Defining and Diagnosing Dysthymia

The easiest way to categorize depression and dysthymia is to think of depression as the flu and dysthymia as a cold. Dysthymia is like a low-grade fever that you can't get rid of, and it's more chronic in its course. This means that it lasts longer but the symptoms are less severe. Many children have described it by saying that until they got treatment, they thought feeling dysphoric was “just the way it is.” It became part of them to the extent that they had forgotten feeling any other way.

An Important Distinction

One of the most important differences between depression and dysthymia is the length of time the symptoms have been present before a diagnosis can be made. In depression, the symptoms have to be present for at least two weeks.

For dysthymia in children, the symptoms have to be present for a year, more days than not, and the child cannot have had a major depressive episode during that time. The DSM-IV dysthymia diagnostic criteria states that the child must exhibit two or more of the following symptoms:

  • Poor appetite or overeating

  • Insomnia or hypersomnia

  • Low energy or fatigue

  • Low self-esteem

  • Poor concentration or difficulty making decisions

  • Feelings of hopelessness

You can see why it may be hard to distinguish whether your child is suffering from major depression or dysthymia. The easiest way is to consider the length of time your child has shown signs of feeling depressed. Although depression is difficult to endure, dysthymia is no less ravaging, especially since it lasts so much longer.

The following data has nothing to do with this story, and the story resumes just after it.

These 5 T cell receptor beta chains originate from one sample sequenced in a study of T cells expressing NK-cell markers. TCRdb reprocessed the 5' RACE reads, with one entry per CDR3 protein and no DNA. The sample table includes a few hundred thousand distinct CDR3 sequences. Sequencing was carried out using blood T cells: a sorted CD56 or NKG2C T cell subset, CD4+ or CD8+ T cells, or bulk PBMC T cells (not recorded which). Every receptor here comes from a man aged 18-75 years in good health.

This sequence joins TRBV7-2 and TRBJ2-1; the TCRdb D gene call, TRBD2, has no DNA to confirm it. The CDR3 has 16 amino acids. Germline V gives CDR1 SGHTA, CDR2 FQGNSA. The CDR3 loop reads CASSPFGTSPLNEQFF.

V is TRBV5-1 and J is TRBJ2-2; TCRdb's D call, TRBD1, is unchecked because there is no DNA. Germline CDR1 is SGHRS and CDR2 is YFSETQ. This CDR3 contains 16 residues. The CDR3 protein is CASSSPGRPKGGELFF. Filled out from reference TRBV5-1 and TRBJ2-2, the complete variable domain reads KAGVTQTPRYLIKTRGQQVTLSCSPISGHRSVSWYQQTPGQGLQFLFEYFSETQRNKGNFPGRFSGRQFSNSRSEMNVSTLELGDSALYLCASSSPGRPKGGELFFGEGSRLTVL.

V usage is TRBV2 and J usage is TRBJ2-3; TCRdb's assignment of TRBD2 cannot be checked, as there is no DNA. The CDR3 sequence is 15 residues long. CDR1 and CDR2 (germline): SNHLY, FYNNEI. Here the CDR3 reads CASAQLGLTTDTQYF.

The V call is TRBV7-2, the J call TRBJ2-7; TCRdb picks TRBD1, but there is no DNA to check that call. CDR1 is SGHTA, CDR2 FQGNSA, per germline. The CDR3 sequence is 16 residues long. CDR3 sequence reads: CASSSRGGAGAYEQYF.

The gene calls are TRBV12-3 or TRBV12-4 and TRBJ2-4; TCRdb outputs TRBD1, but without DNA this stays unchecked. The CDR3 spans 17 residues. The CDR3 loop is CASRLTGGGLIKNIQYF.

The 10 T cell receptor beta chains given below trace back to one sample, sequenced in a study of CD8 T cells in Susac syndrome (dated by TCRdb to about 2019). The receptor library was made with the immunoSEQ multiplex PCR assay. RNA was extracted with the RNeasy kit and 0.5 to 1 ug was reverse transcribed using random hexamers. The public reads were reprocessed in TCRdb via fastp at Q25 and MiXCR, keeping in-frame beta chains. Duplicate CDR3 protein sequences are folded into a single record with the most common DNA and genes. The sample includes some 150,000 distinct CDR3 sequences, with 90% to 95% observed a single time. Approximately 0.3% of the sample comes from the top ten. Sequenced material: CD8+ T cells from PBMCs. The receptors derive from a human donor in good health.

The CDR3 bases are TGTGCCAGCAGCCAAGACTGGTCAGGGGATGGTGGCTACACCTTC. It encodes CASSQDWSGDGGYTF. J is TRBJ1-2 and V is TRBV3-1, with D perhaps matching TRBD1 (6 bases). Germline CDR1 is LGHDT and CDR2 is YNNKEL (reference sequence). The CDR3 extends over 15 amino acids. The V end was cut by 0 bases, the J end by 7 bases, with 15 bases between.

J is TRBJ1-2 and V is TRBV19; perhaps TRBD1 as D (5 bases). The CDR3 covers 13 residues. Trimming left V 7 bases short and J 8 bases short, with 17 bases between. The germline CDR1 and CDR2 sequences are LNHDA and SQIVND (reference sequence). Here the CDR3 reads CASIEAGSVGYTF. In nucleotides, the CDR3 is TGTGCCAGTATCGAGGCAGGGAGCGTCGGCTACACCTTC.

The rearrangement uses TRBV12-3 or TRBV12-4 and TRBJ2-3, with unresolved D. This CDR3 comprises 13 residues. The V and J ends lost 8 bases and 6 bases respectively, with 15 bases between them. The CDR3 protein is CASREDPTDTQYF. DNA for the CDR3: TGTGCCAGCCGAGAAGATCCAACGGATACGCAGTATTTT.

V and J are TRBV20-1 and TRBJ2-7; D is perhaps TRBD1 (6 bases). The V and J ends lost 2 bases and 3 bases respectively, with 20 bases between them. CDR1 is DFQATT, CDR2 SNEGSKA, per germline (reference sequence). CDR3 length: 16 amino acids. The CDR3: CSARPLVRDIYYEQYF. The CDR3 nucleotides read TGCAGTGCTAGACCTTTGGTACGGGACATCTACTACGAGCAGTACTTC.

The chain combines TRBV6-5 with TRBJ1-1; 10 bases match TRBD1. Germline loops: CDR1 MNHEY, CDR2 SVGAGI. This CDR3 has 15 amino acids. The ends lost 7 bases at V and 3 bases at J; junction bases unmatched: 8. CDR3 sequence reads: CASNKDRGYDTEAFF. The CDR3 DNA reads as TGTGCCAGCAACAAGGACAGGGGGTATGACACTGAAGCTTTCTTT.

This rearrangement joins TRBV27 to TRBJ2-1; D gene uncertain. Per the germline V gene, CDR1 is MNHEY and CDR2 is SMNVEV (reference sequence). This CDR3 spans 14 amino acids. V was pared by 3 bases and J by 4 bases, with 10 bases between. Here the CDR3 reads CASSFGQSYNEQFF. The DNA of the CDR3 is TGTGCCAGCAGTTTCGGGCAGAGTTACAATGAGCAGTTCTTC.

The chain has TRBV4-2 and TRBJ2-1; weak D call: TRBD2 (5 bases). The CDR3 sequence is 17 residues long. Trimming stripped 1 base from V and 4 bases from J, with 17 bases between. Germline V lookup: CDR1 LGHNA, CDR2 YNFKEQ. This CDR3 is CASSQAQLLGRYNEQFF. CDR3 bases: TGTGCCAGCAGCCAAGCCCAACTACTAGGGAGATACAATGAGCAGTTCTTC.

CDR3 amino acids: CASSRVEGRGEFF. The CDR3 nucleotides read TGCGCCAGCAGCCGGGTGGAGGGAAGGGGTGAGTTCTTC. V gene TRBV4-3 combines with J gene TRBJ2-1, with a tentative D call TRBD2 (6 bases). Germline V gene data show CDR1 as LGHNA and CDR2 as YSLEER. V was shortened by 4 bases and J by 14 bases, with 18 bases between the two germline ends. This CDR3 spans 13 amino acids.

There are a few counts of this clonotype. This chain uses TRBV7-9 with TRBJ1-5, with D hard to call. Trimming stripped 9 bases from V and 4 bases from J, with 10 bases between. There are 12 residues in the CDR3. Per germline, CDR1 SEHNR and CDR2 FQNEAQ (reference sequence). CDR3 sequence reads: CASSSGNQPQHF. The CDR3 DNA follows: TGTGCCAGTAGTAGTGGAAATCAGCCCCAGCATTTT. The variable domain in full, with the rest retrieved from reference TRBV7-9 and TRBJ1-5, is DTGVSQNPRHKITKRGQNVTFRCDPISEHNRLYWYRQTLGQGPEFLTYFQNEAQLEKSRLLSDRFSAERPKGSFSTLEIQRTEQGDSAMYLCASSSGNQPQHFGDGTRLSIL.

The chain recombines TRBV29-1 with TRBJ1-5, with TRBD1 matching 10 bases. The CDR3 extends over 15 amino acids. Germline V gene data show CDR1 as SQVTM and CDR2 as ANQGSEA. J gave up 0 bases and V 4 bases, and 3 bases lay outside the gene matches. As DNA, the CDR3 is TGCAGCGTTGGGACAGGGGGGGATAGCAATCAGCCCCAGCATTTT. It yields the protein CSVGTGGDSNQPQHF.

Fact

Dysthymia and depression have as a component dysphoria. Dysphoria comes from the Greek word that means “poor attitude.” In dysthymia, it means a poor mood. A child with dysthymia often describes herself as sad or down in the dumps. For depression, the mood is more severely unhappy, hopeless, and blue.

Depression That Becomes Dysthymia

For many children and teens, the symptoms of depression will go away with treatment. Sadly, for others, some of their symptoms will linger and remain long after the major depressive episode is over. At that point, they are diagnosed as having dysthymia. So don't be alarmed if your treating professional changes the diagnosis of your child. The diagnostic label might float between these two disorders.

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  4. Defining and Diagnosing Dysthymia
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